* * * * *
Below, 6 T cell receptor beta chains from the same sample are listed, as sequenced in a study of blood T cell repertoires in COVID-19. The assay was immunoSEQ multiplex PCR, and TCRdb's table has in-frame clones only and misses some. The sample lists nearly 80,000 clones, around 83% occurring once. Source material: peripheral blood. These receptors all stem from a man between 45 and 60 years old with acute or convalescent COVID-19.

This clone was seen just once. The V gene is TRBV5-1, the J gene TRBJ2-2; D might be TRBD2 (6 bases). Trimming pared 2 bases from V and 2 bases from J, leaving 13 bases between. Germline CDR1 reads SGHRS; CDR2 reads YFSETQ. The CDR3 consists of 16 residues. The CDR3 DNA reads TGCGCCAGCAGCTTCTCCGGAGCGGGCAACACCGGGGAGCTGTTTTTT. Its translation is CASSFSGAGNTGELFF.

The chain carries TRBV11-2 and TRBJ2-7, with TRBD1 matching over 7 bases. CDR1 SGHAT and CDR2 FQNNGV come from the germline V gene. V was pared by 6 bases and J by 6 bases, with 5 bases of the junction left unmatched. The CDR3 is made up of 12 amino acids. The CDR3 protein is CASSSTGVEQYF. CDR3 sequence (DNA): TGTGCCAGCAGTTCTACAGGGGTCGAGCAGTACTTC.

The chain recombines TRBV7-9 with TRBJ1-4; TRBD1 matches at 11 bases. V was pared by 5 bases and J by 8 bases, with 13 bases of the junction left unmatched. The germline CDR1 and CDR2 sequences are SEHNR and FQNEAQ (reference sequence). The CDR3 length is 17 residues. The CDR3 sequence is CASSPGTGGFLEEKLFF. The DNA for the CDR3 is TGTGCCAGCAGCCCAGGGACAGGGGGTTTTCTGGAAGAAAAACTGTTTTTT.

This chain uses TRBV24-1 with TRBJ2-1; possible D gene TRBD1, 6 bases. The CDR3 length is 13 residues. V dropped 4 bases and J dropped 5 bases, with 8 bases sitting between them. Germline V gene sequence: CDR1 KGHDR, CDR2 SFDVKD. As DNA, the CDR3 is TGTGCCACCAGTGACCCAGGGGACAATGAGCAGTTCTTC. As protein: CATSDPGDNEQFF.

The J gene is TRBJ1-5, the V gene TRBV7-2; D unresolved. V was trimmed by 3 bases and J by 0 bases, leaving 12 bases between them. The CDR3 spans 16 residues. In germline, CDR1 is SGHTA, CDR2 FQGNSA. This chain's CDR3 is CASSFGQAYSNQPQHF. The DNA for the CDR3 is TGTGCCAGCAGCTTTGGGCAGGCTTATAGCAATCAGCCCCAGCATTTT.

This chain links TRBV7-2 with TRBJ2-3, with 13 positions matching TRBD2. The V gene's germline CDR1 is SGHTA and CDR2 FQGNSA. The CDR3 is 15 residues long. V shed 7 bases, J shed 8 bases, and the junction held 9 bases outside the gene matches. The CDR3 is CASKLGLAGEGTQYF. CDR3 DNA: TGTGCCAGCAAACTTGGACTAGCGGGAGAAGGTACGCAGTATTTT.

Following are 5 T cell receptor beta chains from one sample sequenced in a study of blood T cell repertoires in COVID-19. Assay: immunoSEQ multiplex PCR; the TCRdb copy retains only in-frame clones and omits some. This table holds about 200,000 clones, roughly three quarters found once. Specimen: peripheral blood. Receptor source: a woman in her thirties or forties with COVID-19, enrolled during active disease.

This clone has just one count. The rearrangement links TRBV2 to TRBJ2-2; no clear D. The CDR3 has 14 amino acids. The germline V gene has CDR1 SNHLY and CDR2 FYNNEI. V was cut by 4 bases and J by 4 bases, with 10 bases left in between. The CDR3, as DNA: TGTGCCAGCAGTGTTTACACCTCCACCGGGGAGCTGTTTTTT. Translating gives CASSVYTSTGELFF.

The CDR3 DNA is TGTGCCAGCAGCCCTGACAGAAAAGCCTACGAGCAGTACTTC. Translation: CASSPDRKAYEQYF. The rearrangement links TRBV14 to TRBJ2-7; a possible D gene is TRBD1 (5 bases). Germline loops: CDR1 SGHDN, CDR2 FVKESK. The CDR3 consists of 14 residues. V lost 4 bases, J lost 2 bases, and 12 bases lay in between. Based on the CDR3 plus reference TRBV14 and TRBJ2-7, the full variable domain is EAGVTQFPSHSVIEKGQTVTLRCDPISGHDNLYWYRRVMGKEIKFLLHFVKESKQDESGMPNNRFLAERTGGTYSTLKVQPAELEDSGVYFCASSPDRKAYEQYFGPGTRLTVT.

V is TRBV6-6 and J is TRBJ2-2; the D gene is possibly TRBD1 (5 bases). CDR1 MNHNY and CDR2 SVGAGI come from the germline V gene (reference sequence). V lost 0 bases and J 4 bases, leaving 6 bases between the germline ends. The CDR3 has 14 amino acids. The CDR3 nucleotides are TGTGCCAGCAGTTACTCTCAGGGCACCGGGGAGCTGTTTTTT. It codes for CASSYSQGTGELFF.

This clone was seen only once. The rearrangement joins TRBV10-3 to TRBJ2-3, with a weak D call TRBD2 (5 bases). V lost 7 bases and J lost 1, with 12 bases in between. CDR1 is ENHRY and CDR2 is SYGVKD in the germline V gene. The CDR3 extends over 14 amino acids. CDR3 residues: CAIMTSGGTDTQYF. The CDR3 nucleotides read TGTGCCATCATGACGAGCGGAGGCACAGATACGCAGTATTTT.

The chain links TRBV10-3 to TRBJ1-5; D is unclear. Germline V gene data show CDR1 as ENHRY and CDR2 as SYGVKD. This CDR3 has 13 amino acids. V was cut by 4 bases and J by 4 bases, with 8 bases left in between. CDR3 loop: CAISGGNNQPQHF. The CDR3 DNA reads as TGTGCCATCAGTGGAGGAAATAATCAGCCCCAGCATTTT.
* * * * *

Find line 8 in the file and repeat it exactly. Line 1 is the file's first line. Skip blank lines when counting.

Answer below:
Following are 5 T cell receptor beta chains from one sample sequenced in a study of blood T cell repertoires in COVID-19. Assay: immunoSEQ multiplex PCR; the TCRdb copy retains only in-frame clones and omits some. This table holds about 200,000 clones, roughly three quarters found once. Specimen: peripheral blood. Receptor source: a woman in her thirties or forties with COVID-19, enrolled during active disease.